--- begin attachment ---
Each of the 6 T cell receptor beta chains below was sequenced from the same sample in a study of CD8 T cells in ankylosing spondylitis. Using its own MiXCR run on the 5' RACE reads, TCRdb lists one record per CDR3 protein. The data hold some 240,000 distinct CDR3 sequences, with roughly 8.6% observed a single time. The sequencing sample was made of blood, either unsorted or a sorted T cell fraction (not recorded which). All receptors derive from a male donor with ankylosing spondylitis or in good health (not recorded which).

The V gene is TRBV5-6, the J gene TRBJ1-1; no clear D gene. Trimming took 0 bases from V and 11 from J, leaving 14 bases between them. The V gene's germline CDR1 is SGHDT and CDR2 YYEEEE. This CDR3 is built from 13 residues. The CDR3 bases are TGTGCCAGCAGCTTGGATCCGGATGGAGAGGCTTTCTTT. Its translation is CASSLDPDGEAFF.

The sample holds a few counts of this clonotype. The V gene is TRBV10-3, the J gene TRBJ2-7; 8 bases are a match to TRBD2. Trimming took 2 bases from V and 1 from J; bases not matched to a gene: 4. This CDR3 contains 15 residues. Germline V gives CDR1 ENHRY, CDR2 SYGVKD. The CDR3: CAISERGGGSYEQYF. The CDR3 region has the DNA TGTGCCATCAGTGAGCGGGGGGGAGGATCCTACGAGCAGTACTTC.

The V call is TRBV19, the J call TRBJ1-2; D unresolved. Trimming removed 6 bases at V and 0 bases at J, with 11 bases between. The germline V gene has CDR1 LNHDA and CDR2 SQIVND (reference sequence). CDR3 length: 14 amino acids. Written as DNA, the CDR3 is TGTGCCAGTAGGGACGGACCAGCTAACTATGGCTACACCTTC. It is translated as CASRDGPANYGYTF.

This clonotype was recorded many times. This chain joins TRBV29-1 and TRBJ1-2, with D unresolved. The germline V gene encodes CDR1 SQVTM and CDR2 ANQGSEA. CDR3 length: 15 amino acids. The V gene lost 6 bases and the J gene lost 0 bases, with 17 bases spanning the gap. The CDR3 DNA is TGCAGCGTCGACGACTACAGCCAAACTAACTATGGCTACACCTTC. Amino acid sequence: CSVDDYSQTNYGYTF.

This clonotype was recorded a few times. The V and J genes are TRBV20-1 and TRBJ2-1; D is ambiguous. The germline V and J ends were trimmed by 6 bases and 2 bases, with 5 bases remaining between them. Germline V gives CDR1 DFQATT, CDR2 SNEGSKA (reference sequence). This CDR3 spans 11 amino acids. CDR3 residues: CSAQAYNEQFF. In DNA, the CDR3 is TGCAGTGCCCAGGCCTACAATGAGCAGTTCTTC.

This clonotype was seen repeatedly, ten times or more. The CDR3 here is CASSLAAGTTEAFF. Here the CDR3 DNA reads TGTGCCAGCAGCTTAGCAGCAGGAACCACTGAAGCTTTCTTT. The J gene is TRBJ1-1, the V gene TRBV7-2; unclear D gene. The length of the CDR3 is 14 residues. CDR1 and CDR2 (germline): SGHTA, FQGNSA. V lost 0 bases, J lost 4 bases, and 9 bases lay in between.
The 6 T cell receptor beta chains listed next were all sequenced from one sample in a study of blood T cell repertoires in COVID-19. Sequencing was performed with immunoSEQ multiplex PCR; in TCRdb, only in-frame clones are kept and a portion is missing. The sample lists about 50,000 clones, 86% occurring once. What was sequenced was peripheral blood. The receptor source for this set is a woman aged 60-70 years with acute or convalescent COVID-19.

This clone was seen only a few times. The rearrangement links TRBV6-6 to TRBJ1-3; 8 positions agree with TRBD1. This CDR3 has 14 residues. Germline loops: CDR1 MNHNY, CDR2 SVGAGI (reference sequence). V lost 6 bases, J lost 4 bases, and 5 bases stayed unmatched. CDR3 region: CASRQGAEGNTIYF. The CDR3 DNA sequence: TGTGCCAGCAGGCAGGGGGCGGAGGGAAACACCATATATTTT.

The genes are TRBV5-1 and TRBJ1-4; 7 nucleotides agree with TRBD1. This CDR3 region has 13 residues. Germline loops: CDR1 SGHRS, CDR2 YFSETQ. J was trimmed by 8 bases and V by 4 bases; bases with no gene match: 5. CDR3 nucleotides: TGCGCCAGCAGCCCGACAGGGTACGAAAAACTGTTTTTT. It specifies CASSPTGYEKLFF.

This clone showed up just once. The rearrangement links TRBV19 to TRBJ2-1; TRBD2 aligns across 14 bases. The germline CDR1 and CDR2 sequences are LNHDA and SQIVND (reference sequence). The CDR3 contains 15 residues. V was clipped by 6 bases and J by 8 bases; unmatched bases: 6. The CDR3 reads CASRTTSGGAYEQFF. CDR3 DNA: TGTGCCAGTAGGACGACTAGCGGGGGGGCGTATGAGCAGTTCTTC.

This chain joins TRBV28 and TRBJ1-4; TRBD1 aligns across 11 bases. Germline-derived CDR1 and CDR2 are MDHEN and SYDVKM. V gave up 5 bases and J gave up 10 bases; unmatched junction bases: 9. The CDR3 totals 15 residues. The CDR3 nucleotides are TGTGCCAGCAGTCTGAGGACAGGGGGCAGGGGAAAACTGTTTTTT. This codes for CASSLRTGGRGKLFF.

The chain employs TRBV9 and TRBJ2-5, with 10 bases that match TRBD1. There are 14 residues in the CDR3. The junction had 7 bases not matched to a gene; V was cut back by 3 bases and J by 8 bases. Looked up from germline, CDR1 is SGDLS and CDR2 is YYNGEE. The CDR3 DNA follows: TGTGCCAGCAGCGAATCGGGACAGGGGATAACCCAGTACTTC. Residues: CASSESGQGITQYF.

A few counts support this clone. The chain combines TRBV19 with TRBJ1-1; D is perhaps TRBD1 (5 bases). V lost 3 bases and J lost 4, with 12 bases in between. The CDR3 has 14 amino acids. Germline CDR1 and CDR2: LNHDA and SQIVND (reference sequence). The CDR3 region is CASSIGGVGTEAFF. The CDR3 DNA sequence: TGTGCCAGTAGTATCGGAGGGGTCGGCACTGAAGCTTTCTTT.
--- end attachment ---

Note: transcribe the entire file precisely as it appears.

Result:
Each of the 6 T cell receptor beta chains below was sequenced from the same sample in a study of CD8 T cells in ankylosing spondylitis. Using its own MiXCR run on the 5' RACE reads, TCRdb lists one record per CDR3 protein. The data hold some 240,000 distinct CDR3 sequences, with roughly 8.6% observed a single time. The sequencing sample was made of blood, either unsorted or a sorted T cell fraction (not recorded which). All receptors derive from a male donor with ankylosing spondylitis or in good health (not recorded which).

The V gene is TRBV5-6, the J gene TRBJ1-1; no clear D gene. Trimming took 0 bases from V and 11 from J, leaving 14 bases between them. The V gene's germline CDR1 is SGHDT and CDR2 YYEEEE. This CDR3 is built from 13 residues. The CDR3 bases are TGTGCCAGCAGCTTGGATCCGGATGGAGAGGCTTTCTTT. Its translation is CASSLDPDGEAFF.

The sample holds a few counts of this clonotype. The V gene is TRBV10-3, the J gene TRBJ2-7; 8 bases are a match to TRBD2. Trimming took 2 bases from V and 1 from J; bases not matched to a gene: 4. This CDR3 contains 15 residues. Germline V gives CDR1 ENHRY, CDR2 SYGVKD. The CDR3: CAISERGGGSYEQYF. The CDR3 region has the DNA TGTGCCATCAGTGAGCGGGGGGGAGGATCCTACGAGCAGTACTTC.

The V call is TRBV19, the J call TRBJ1-2; D unresolved. Trimming removed 6 bases at V and 0 bases at J, with 11 bases between. The germline V gene has CDR1 LNHDA and CDR2 SQIVND (reference sequence). CDR3 length: 14 amino acids. Written as DNA, the CDR3 is TGTGCCAGTAGGGACGGACCAGCTAACTATGGCTACACCTTC. It is translated as CASRDGPANYGYTF.

This clonotype was recorded many times. This chain joins TRBV29-1 and TRBJ1-2, with D unresolved. The germline V gene encodes CDR1 SQVTM and CDR2 ANQGSEA. CDR3 length: 15 amino acids. The V gene lost 6 bases and the J gene lost 0 bases, with 17 bases spanning the gap. The CDR3 DNA is TGCAGCGTCGACGACTACAGCCAAACTAACTATGGCTACACCTTC. Amino acid sequence: CSVDDYSQTNYGYTF.

This clonotype was recorded a few times. The V and J genes are TRBV20-1 and TRBJ2-1; D is ambiguous. The germline V and J ends were trimmed by 6 bases and 2 bases, with 5 bases remaining between them. Germline V gives CDR1 DFQATT, CDR2 SNEGSKA (reference sequence). This CDR3 spans 11 amino acids. CDR3 residues: CSAQAYNEQFF. In DNA, the CDR3 is TGCAGTGCCCAGGCCTACAATGAGCAGTTCTTC.

This clonotype was seen repeatedly, ten times or more. The CDR3 here is CASSLAAGTTEAFF. Here the CDR3 DNA reads TGTGCCAGCAGCTTAGCAGCAGGAACCACTGAAGCTTTCTTT. The J gene is TRBJ1-1, the V gene TRBV7-2; unclear D gene. The length of the CDR3 is 14 residues. CDR1 and CDR2 (germline): SGHTA, FQGNSA. V lost 0 bases, J lost 4 bases, and 9 bases lay in between.
The 6 T cell receptor beta chains listed next were all sequenced from one sample in a study of blood T cell repertoires in COVID-19. Sequencing was performed with immunoSEQ multiplex PCR; in TCRdb, only in-frame clones are kept and a portion is missing. The sample lists about 50,000 clones, 86% occurring once. What was sequenced was peripheral blood. The receptor source for this set is a woman aged 60-70 years with acute or convalescent COVID-19.

This clone was seen only a few times. The rearrangement links TRBV6-6 to TRBJ1-3; 8 positions agree with TRBD1. This CDR3 has 14 residues. Germline loops: CDR1 MNHNY, CDR2 SVGAGI (reference sequence). V lost 6 bases, J lost 4 bases, and 5 bases stayed unmatched. CDR3 region: CASRQGAEGNTIYF. The CDR3 DNA sequence: TGTGCCAGCAGGCAGGGGGCGGAGGGAAACACCATATATTTT.

The genes are TRBV5-1 and TRBJ1-4; 7 nucleotides agree with TRBD1. This CDR3 region has 13 residues. Germline loops: CDR1 SGHRS, CDR2 YFSETQ. J was trimmed by 8 bases and V by 4 bases; bases with no gene match: 5. CDR3 nucleotides: TGCGCCAGCAGCCCGACAGGGTACGAAAAACTGTTTTTT. It specifies CASSPTGYEKLFF.

This clone showed up just once. The rearrangement links TRBV19 to TRBJ2-1; TRBD2 aligns across 14 bases. The germline CDR1 and CDR2 sequences are LNHDA and SQIVND (reference sequence). The CDR3 contains 15 residues. V was clipped by 6 bases and J by 8 bases; unmatched bases: 6. The CDR3 reads CASRTTSGGAYEQFF. CDR3 DNA: TGTGCCAGTAGGACGACTAGCGGGGGGGCGTATGAGCAGTTCTTC.

This chain joins TRBV28 and TRBJ1-4; TRBD1 aligns across 11 bases. Germline-derived CDR1 and CDR2 are MDHEN and SYDVKM. V gave up 5 bases and J gave up 10 bases; unmatched junction bases: 9. The CDR3 totals 15 residues. The CDR3 nucleotides are TGTGCCAGCAGTCTGAGGACAGGGGGCAGGGGAAAACTGTTTTTT. This codes for CASSLRTGGRGKLFF.

The chain employs TRBV9 and TRBJ2-5, with 10 bases that match TRBD1. There are 14 residues in the CDR3. The junction had 7 bases not matched to a gene; V was cut back by 3 bases and J by 8 bases. Looked up from germline, CDR1 is SGDLS and CDR2 is YYNGEE. The CDR3 DNA follows: TGTGCCAGCAGCGAATCGGGACAGGGGATAACCCAGTACTTC. Residues: CASSESGQGITQYF.

A few counts support this clone. The chain combines TRBV19 with TRBJ1-1; D is perhaps TRBD1 (5 bases). V lost 3 bases and J lost 4, with 12 bases in between. The CDR3 has 14 amino acids. Germline CDR1 and CDR2: LNHDA and SQIVND (reference sequence). The CDR3 region is CASSIGGVGTEAFF. The CDR3 DNA sequence: TGTGCCAGTAGTATCGGAGGGGTCGGCACTGAAGCTTTCTTT.